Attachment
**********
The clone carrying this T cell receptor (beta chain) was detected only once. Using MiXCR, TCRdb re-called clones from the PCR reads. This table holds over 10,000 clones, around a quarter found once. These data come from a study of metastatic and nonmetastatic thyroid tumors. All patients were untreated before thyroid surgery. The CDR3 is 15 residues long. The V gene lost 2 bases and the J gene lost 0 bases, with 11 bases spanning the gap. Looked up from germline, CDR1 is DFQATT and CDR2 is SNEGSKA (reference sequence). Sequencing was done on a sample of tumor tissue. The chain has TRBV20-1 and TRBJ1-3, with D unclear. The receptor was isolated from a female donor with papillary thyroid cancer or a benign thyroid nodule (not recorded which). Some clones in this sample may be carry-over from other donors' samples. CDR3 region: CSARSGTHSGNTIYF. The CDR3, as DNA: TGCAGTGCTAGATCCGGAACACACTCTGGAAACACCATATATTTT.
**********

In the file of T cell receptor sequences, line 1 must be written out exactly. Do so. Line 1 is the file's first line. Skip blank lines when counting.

The clone carrying this T cell receptor (beta chain) was detected only once. Using MiXCR, TCRdb re-called clones from the PCR reads. This table holds over 10,000 clones, around a quarter found once. These data come from a study of metastatic and nonmetastatic thyroid tumors. All patients were untreated before thyroid surgery. The CDR3 is 15 residues long. The V gene lost 2 bases and the J gene lost 0 bases, with 11 bases spanning the gap. Looked up from germline, CDR1 is DFQATT and CDR2 is SNEGSKA (reference sequence). Sequencing was done on a sample of tumor tissue. The chain has TRBV20-1 and TRBJ1-3, with D unclear. The receptor was isolated from a female donor with papillary thyroid cancer or a benign thyroid nodule (not recorded which). Some clones in this sample may be carry-over from other donors' samples. CDR3 region: CSARSGTHSGNTIYF. The CDR3, as DNA: TGCAGTGCTAGATCCGGAACACACTCTGGAAACACCATATATTTT.